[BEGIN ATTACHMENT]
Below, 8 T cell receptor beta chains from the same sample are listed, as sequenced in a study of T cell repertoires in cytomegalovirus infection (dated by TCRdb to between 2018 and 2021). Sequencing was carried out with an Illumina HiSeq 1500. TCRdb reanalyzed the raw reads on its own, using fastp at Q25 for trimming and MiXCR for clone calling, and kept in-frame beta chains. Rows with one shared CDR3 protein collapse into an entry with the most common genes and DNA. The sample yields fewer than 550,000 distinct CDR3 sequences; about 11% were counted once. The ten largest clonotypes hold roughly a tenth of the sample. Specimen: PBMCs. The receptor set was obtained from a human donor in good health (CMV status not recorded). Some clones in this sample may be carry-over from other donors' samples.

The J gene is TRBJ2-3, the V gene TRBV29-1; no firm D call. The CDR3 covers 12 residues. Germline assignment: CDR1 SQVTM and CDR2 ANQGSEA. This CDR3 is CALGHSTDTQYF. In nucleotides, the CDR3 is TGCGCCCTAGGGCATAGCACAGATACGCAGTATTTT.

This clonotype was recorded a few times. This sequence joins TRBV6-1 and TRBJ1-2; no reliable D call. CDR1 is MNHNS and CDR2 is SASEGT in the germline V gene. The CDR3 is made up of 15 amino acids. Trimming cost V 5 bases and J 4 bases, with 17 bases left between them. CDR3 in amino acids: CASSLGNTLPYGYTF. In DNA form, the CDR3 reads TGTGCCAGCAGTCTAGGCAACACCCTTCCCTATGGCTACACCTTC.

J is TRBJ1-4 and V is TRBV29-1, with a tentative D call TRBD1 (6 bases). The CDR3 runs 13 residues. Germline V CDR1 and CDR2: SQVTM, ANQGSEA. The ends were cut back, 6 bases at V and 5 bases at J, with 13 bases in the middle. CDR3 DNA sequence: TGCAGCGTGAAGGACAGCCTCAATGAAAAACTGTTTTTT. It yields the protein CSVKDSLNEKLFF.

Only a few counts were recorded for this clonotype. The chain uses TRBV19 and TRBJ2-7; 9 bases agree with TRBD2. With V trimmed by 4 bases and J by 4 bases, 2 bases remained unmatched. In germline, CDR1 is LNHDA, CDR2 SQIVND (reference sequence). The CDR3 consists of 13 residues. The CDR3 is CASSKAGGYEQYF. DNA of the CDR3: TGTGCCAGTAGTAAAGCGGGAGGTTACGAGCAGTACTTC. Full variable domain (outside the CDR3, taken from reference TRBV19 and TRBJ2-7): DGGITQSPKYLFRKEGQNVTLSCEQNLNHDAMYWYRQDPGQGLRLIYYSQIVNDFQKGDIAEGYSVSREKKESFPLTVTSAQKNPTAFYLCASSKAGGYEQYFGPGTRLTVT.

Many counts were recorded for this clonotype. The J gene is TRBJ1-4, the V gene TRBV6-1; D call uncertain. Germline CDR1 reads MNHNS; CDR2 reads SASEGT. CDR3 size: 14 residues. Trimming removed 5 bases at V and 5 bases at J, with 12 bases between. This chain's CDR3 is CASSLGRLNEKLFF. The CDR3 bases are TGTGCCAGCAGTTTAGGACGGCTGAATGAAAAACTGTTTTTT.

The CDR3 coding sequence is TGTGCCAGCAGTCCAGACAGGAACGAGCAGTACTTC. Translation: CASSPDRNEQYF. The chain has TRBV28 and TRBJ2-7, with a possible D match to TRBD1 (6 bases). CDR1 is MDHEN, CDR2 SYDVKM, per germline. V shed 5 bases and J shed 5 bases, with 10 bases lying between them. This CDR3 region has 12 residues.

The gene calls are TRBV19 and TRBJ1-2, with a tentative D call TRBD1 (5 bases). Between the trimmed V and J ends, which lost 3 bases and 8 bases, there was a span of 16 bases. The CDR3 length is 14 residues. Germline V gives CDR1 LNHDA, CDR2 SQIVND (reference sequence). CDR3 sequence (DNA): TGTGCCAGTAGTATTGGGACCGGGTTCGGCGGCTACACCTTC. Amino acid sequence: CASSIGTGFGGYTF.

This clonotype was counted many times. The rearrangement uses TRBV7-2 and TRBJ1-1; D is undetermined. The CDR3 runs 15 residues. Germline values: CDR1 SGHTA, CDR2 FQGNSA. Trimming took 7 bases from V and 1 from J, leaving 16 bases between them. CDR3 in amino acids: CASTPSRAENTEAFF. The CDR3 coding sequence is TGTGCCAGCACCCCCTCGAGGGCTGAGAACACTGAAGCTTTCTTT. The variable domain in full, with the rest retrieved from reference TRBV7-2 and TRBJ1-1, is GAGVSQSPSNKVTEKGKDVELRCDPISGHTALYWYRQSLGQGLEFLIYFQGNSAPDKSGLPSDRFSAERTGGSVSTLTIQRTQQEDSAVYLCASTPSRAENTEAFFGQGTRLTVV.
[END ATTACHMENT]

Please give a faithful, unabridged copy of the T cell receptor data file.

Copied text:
Below, 8 T cell receptor beta chains from the same sample are listed, as sequenced in a study of T cell repertoires in cytomegalovirus infection (dated by TCRdb to between 2018 and 2021). Sequencing was carried out with an Illumina HiSeq 1500. TCRdb reanalyzed the raw reads on its own, using fastp at Q25 for trimming and MiXCR for clone calling, and kept in-frame beta chains. Rows with one shared CDR3 protein collapse into an entry with the most common genes and DNA. The sample yields fewer than 550,000 distinct CDR3 sequences; about 11% were counted once. The ten largest clonotypes hold roughly a tenth of the sample. Specimen: PBMCs. The receptor set was obtained from a human donor in good health (CMV status not recorded). Some clones in this sample may be carry-over from other donors' samples.

The J gene is TRBJ2-3, the V gene TRBV29-1; no firm D call. The CDR3 covers 12 residues. Germline assignment: CDR1 SQVTM and CDR2 ANQGSEA. This CDR3 is CALGHSTDTQYF. In nucleotides, the CDR3 is TGCGCCCTAGGGCATAGCACAGATACGCAGTATTTT.

This clonotype was recorded a few times. This sequence joins TRBV6-1 and TRBJ1-2; no reliable D call. CDR1 is MNHNS and CDR2 is SASEGT in the germline V gene. The CDR3 is made up of 15 amino acids. Trimming cost V 5 bases and J 4 bases, with 17 bases left between them. CDR3 in amino acids: CASSLGNTLPYGYTF. In DNA form, the CDR3 reads TGTGCCAGCAGTCTAGGCAACACCCTTCCCTATGGCTACACCTTC.

J is TRBJ1-4 and V is TRBV29-1, with a tentative D call TRBD1 (6 bases). The CDR3 runs 13 residues. Germline V CDR1 and CDR2: SQVTM, ANQGSEA. The ends were cut back, 6 bases at V and 5 bases at J, with 13 bases in the middle. CDR3 DNA sequence: TGCAGCGTGAAGGACAGCCTCAATGAAAAACTGTTTTTT. It yields the protein CSVKDSLNEKLFF.

Only a few counts were recorded for this clonotype. The chain uses TRBV19 and TRBJ2-7; 9 bases agree with TRBD2. With V trimmed by 4 bases and J by 4 bases, 2 bases remained unmatched. In germline, CDR1 is LNHDA, CDR2 SQIVND (reference sequence). The CDR3 consists of 13 residues. The CDR3 is CASSKAGGYEQYF. DNA of the CDR3: TGTGCCAGTAGTAAAGCGGGAGGTTACGAGCAGTACTTC. Full variable domain (outside the CDR3, taken from reference TRBV19 and TRBJ2-7): DGGITQSPKYLFRKEGQNVTLSCEQNLNHDAMYWYRQDPGQGLRLIYYSQIVNDFQKGDIAEGYSVSREKKESFPLTVTSAQKNPTAFYLCASSKAGGYEQYFGPGTRLTVT.

Many counts were recorded for this clonotype. The J gene is TRBJ1-4, the V gene TRBV6-1; D call uncertain. Germline CDR1 reads MNHNS; CDR2 reads SASEGT. CDR3 size: 14 residues. Trimming removed 5 bases at V and 5 bases at J, with 12 bases between. This chain's CDR3 is CASSLGRLNEKLFF. The CDR3 bases are TGTGCCAGCAGTTTAGGACGGCTGAATGAAAAACTGTTTTTT.

The CDR3 coding sequence is TGTGCCAGCAGTCCAGACAGGAACGAGCAGTACTTC. Translation: CASSPDRNEQYF. The chain has TRBV28 and TRBJ2-7, with a possible D match to TRBD1 (6 bases). CDR1 is MDHEN, CDR2 SYDVKM, per germline. V shed 5 bases and J shed 5 bases, with 10 bases lying between them. This CDR3 region has 12 residues.

The gene calls are TRBV19 and TRBJ1-2, with a tentative D call TRBD1 (5 bases). Between the trimmed V and J ends, which lost 3 bases and 8 bases, there was a span of 16 bases. The CDR3 length is 14 residues. Germline V gives CDR1 LNHDA, CDR2 SQIVND (reference sequence). CDR3 sequence (DNA): TGTGCCAGTAGTATTGGGACCGGGTTCGGCGGCTACACCTTC. Amino acid sequence: CASSIGTGFGGYTF.

This clonotype was counted many times. The rearrangement uses TRBV7-2 and TRBJ1-1; D is undetermined. The CDR3 runs 15 residues. Germline values: CDR1 SGHTA, CDR2 FQGNSA. Trimming took 7 bases from V and 1 from J, leaving 16 bases between them. CDR3 in amino acids: CASTPSRAENTEAFF. The CDR3 coding sequence is TGTGCCAGCACCCCCTCGAGGGCTGAGAACACTGAAGCTTTCTTT. The variable domain in full, with the rest retrieved from reference TRBV7-2 and TRBJ1-1, is GAGVSQSPSNKVTEKGKDVELRCDPISGHTALYWYRQSLGQGLEFLIYFQGNSAPDKSGLPSDRFSAERTGGSVSTLTIQRTQQEDSAVYLCASTPSRAENTEAFFGQGTRLTVV.